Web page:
The Obama Administration appears to finally be making a far-too-unnecessarily-long-awaited change to financial regulations relating to the moving of funds from the United States to the Republic of Cuba and from the Republic of Cuba to the United States.
This specific change was discussed in 2015 and earlier in 2016; there is no rationale provided for the delays.
The Office of Foreign Assets Control (OFAC) of the United States Department of the Treasury is expected to authorize by general license Republic of Cuba government-operated financial institutions to have correspondent accounts with financial institutions located in the United States.
Currently, the OFAC does not authorize Republic of Cuba-based financial institutions to have accounts at United States-based financial institutions.
A Republic of Cuba government-operated financial institution would need to apply for a specific license from the OFAC; they likely won't, however, due to the perceptual issue of the OFAC authorizing United States-based financial institutions to have accounts in the Republic of Cuba, but no authorization for Republic of Cuba-based financial institutions to have accounts in the United States.
The purpose of the regulatory change by the OFAC is to further the efficiency of the commercial payment process for exports to the Republic of Cuba and imports from the the Republic of Cuba; and for the transfer of funds related to travel by companies and individuals subject to United States jurisdiction- credit/debit card issuers, air carriers, travel agents, tour operators, hotel management companies, cruise ship operators, and air cargo services among others.
There remains concern that funds contained in an account established in the United States by a Republic of Cuba government-operated financial institution (or other entity) could be subject to civil action by an individual or company with a claim against the government of the Republic of Cuba.
An OFAC policy of commercial prior restraint, dispensed as a proactive mechanism to prevent risk should be alien to the capitalist marketplace. Evaluating any legal potentiality is best determined by the parties involved rather than by the United States government.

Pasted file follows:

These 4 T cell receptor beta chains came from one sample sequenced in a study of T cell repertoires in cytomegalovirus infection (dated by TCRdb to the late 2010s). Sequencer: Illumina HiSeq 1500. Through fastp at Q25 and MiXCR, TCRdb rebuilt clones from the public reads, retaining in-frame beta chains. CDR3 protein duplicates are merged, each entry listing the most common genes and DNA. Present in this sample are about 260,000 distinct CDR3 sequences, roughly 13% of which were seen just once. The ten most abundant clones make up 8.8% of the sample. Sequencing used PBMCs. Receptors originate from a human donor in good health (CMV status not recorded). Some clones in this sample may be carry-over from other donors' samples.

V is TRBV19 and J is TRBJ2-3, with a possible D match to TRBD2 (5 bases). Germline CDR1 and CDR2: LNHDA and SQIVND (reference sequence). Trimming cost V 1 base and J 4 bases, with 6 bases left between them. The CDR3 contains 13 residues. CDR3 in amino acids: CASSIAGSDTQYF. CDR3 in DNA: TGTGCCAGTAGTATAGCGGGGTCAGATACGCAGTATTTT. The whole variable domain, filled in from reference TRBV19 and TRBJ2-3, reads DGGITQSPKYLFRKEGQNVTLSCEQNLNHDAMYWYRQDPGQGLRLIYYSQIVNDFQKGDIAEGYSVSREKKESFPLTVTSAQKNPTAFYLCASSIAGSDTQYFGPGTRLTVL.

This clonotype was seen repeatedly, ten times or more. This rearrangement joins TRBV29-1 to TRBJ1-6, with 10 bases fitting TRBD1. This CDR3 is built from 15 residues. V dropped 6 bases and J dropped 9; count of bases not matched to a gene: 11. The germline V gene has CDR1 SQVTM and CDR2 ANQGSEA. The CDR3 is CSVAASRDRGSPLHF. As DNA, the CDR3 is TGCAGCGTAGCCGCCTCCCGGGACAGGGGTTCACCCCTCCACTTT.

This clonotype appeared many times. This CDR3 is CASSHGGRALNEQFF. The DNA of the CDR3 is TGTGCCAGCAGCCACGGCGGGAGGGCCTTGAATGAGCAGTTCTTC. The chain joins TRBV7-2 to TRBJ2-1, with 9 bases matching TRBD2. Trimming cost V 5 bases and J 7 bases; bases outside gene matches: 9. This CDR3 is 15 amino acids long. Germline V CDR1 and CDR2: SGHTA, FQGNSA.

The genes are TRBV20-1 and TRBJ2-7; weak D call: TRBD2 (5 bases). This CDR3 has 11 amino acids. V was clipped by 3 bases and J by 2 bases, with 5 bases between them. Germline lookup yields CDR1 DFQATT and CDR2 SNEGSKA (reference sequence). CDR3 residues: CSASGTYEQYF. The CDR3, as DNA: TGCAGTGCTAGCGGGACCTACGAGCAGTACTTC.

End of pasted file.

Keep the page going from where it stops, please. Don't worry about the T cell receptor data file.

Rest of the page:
United States-based companies have advocated to the OFAC that they, the companies, should be the determinant of any Republic of Cuba-related risk, rather than the United States government.
Removing the regulatory impediment to Republic of Cuba government-operated financial institutions having correspondent accounts with United States-based financial institutions will remove an item from the list of issues maintained by the government of the Republic of Cuba as reasons for not seeking to fully-engage United States-based companies. The impediment is by choice, not by statute.
Removing the regulation does not solve the problem, but removing the regulation makes the problem less relevant and assists the Republic of Cuba with re-establishing and establishing financial relationships with other countries, which assists United States-based entities.
In 2015, Pompano Beach, Florida-based Stonegate Bank (2015 assets exceeded US$2.3 billion) signed a Direct Correspondent Banking Agreement (DCBA) with Republic of Cuba government-operated Banco Internacional de Comercio SA (BICSA), a member of Republic of Cuba government-operated Grupo Nuevo Banca SA, created by Corporate Charter No. 49 on 29 October 1993 and commenced operation on 3 January 1994.
Stonegate Bank also provides commercial operating accounts for the Embassy of the Republic of Cuba in Washington, DC.
However, even though Stonegate Bank has a DCBA with BICSA, regulations issued by the OFAC continue to require financial institution transactions relating to the Republic of Cuba to be subject to an inefficient triangular payment process using Panama City, Panama-based Multibank, which has extensive dealings (and an office in Havana) with Republic of Cuba-based entities.